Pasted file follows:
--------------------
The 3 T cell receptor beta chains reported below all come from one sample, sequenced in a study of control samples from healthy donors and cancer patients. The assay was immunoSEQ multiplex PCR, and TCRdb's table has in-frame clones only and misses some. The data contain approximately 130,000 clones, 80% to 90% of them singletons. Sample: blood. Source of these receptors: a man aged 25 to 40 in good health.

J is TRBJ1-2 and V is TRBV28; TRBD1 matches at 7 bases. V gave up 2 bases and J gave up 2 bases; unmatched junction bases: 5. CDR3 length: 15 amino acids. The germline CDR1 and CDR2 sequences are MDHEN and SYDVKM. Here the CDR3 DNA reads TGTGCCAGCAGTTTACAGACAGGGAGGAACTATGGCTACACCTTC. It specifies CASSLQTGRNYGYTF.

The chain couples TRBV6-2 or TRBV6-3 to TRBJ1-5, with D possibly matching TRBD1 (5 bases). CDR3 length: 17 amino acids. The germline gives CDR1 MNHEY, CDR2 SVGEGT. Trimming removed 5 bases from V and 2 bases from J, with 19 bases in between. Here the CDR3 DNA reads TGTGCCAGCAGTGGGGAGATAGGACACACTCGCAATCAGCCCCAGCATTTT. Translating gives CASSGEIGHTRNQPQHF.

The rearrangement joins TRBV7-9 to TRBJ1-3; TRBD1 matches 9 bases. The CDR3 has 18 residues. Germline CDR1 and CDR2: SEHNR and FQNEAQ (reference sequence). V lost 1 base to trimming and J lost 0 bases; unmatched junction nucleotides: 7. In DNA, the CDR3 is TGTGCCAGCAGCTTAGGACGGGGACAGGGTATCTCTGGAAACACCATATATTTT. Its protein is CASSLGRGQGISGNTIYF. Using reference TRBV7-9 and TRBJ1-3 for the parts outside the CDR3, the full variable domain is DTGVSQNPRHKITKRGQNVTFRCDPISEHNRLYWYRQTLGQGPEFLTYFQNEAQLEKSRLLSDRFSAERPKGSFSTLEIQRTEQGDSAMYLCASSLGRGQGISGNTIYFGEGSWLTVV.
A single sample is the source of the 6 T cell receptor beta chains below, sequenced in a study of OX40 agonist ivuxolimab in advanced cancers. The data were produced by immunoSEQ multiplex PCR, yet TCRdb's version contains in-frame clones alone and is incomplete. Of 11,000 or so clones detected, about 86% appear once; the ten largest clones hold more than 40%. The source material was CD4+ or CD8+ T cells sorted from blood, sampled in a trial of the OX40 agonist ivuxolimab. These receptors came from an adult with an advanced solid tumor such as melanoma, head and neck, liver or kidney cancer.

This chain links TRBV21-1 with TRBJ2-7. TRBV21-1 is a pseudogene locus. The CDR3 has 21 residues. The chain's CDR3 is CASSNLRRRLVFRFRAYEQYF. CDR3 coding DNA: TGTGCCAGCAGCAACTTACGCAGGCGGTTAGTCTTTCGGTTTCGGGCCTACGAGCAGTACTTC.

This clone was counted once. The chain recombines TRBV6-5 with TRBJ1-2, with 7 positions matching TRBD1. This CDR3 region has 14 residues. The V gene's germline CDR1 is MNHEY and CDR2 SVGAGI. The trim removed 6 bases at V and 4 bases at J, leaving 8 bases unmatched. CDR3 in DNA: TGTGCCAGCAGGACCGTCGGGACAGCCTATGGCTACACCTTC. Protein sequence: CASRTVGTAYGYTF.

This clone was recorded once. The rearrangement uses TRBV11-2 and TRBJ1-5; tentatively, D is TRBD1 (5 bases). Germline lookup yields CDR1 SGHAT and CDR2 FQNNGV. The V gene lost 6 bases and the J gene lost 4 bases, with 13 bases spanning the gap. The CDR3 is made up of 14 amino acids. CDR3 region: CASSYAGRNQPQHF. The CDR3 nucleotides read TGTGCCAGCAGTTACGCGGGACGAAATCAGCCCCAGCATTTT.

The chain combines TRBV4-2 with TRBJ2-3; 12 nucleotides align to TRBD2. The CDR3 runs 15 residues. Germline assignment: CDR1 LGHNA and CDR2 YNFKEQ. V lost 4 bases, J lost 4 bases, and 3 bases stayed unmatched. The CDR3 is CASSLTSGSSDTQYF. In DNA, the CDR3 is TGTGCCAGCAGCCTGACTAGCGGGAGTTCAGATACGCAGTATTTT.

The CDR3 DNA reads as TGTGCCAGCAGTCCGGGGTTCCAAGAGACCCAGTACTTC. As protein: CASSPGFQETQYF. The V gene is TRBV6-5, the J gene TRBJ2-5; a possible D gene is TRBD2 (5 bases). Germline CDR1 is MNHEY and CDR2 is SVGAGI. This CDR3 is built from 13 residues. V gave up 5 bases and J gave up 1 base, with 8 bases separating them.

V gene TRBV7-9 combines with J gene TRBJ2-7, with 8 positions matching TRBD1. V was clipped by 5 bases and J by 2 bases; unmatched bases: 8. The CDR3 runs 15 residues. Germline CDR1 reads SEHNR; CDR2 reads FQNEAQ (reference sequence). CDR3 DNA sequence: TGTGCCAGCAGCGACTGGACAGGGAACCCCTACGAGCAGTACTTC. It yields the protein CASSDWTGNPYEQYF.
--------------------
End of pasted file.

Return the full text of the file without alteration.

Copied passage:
The 3 T cell receptor beta chains reported below all come from one sample, sequenced in a study of control samples from healthy donors and cancer patients. The assay was immunoSEQ multiplex PCR, and TCRdb's table has in-frame clones only and misses some. The data contain approximately 130,000 clones, 80% to 90% of them singletons. Sample: blood. Source of these receptors: a man aged 25 to 40 in good health.

J is TRBJ1-2 and V is TRBV28; TRBD1 matches at 7 bases. V gave up 2 bases and J gave up 2 bases; unmatched junction bases: 5. CDR3 length: 15 amino acids. The germline CDR1 and CDR2 sequences are MDHEN and SYDVKM. Here the CDR3 DNA reads TGTGCCAGCAGTTTACAGACAGGGAGGAACTATGGCTACACCTTC. It specifies CASSLQTGRNYGYTF.

The chain couples TRBV6-2 or TRBV6-3 to TRBJ1-5, with D possibly matching TRBD1 (5 bases). CDR3 length: 17 amino acids. The germline gives CDR1 MNHEY, CDR2 SVGEGT. Trimming removed 5 bases from V and 2 bases from J, with 19 bases in between. Here the CDR3 DNA reads TGTGCCAGCAGTGGGGAGATAGGACACACTCGCAATCAGCCCCAGCATTTT. Translating gives CASSGEIGHTRNQPQHF.

The rearrangement joins TRBV7-9 to TRBJ1-3; TRBD1 matches 9 bases. The CDR3 has 18 residues. Germline CDR1 and CDR2: SEHNR and FQNEAQ (reference sequence). V lost 1 base to trimming and J lost 0 bases; unmatched junction nucleotides: 7. In DNA, the CDR3 is TGTGCCAGCAGCTTAGGACGGGGACAGGGTATCTCTGGAAACACCATATATTTT. Its protein is CASSLGRGQGISGNTIYF. Using reference TRBV7-9 and TRBJ1-3 for the parts outside the CDR3, the full variable domain is DTGVSQNPRHKITKRGQNVTFRCDPISEHNRLYWYRQTLGQGPEFLTYFQNEAQLEKSRLLSDRFSAERPKGSFSTLEIQRTEQGDSAMYLCASSLGRGQGISGNTIYFGEGSWLTVV.
A single sample is the source of the 6 T cell receptor beta chains below, sequenced in a study of OX40 agonist ivuxolimab in advanced cancers. The data were produced by immunoSEQ multiplex PCR, yet TCRdb's version contains in-frame clones alone and is incomplete. Of 11,000 or so clones detected, about 86% appear once; the ten largest clones hold more than 40%. The source material was CD4+ or CD8+ T cells sorted from blood, sampled in a trial of the OX40 agonist ivuxolimab. These receptors came from an adult with an advanced solid tumor such as melanoma, head and neck, liver or kidney cancer.

This chain links TRBV21-1 with TRBJ2-7. TRBV21-1 is a pseudogene locus. The CDR3 has 21 residues. The chain's CDR3 is CASSNLRRRLVFRFRAYEQYF. CDR3 coding DNA: TGTGCCAGCAGCAACTTACGCAGGCGGTTAGTCTTTCGGTTTCGGGCCTACGAGCAGTACTTC.

This clone was counted once. The chain recombines TRBV6-5 with TRBJ1-2, with 7 positions matching TRBD1. This CDR3 region has 14 residues. The V gene's germline CDR1 is MNHEY and CDR2 SVGAGI. The trim removed 6 bases at V and 4 bases at J, leaving 8 bases unmatched. CDR3 in DNA: TGTGCCAGCAGGACCGTCGGGACAGCCTATGGCTACACCTTC. Protein sequence: CASRTVGTAYGYTF.

This clone was recorded once. The rearrangement uses TRBV11-2 and TRBJ1-5; tentatively, D is TRBD1 (5 bases). Germline lookup yields CDR1 SGHAT and CDR2 FQNNGV. The V gene lost 6 bases and the J gene lost 4 bases, with 13 bases spanning the gap. The CDR3 is made up of 14 amino acids. CDR3 region: CASSYAGRNQPQHF. The CDR3 nucleotides read TGTGCCAGCAGTTACGCGGGACGAAATCAGCCCCAGCATTTT.

The chain combines TRBV4-2 with TRBJ2-3; 12 nucleotides align to TRBD2. The CDR3 runs 15 residues. Germline assignment: CDR1 LGHNA and CDR2 YNFKEQ. V lost 4 bases, J lost 4 bases, and 3 bases stayed unmatched. The CDR3 is CASSLTSGSSDTQYF. In DNA, the CDR3 is TGTGCCAGCAGCCTGACTAGCGGGAGTTCAGATACGCAGTATTTT.

The CDR3 DNA reads as TGTGCCAGCAGTCCGGGGTTCCAAGAGACCCAGTACTTC. As protein: CASSPGFQETQYF. The V gene is TRBV6-5, the J gene TRBJ2-5; a possible D gene is TRBD2 (5 bases). Germline CDR1 is MNHEY and CDR2 is SVGAGI. This CDR3 is built from 13 residues. V gave up 5 bases and J gave up 1 base, with 8 bases separating them.

V gene TRBV7-9 combines with J gene TRBJ2-7, with 8 positions matching TRBD1. V was clipped by 5 bases and J by 2 bases; unmatched bases: 8. The CDR3 runs 15 residues. Germline CDR1 reads SEHNR; CDR2 reads FQNEAQ (reference sequence). CDR3 DNA sequence: TGTGCCAGCAGCGACTGGACAGGGAACCCCTACGAGCAGTACTTC. It yields the protein CASSDWTGNPYEQYF.